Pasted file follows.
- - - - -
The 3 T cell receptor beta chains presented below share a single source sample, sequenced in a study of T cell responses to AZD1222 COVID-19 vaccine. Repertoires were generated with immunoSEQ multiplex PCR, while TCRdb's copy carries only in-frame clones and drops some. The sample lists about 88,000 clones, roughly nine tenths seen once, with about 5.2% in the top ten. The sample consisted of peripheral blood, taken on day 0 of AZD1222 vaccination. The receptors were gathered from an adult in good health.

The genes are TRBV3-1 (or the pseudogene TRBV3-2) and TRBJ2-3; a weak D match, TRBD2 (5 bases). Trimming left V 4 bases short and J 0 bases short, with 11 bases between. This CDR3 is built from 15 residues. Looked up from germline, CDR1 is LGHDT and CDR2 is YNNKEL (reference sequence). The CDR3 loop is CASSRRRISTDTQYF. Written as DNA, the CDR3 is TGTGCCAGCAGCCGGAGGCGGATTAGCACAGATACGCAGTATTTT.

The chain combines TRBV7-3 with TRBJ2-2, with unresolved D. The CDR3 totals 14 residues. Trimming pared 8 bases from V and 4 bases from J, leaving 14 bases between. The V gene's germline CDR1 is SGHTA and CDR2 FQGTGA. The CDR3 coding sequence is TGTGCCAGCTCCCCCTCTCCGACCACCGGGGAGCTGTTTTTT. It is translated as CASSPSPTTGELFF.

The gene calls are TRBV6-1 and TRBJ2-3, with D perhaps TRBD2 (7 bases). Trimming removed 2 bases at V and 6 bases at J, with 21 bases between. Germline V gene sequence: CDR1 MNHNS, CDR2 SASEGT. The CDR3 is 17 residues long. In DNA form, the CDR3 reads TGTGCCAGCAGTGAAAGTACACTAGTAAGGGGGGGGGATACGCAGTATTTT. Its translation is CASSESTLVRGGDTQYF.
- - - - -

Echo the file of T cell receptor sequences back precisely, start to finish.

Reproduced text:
The 3 T cell receptor beta chains presented below share a single source sample, sequenced in a study of T cell responses to AZD1222 COVID-19 vaccine. Repertoires were generated with immunoSEQ multiplex PCR, while TCRdb's copy carries only in-frame clones and drops some. The sample lists about 88,000 clones, roughly nine tenths seen once, with about 5.2% in the top ten. The sample consisted of peripheral blood, taken on day 0 of AZD1222 vaccination. The receptors were gathered from an adult in good health.

The genes are TRBV3-1 (or the pseudogene TRBV3-2) and TRBJ2-3; a weak D match, TRBD2 (5 bases). Trimming left V 4 bases short and J 0 bases short, with 11 bases between. This CDR3 is built from 15 residues. Looked up from germline, CDR1 is LGHDT and CDR2 is YNNKEL (reference sequence). The CDR3 loop is CASSRRRISTDTQYF. Written as DNA, the CDR3 is TGTGCCAGCAGCCGGAGGCGGATTAGCACAGATACGCAGTATTTT.

The chain combines TRBV7-3 with TRBJ2-2, with unresolved D. The CDR3 totals 14 residues. Trimming pared 8 bases from V and 4 bases from J, leaving 14 bases between. The V gene's germline CDR1 is SGHTA and CDR2 FQGTGA. The CDR3 coding sequence is TGTGCCAGCTCCCCCTCTCCGACCACCGGGGAGCTGTTTTTT. It is translated as CASSPSPTTGELFF.

The gene calls are TRBV6-1 and TRBJ2-3, with D perhaps TRBD2 (7 bases). Trimming removed 2 bases at V and 6 bases at J, with 21 bases between. Germline V gene sequence: CDR1 MNHNS, CDR2 SASEGT. The CDR3 is 17 residues long. In DNA form, the CDR3 reads TGTGCCAGCAGTGAAAGTACACTAGTAAGGGGGGGGGATACGCAGTATTTT. Its translation is CASSESTLVRGGDTQYF.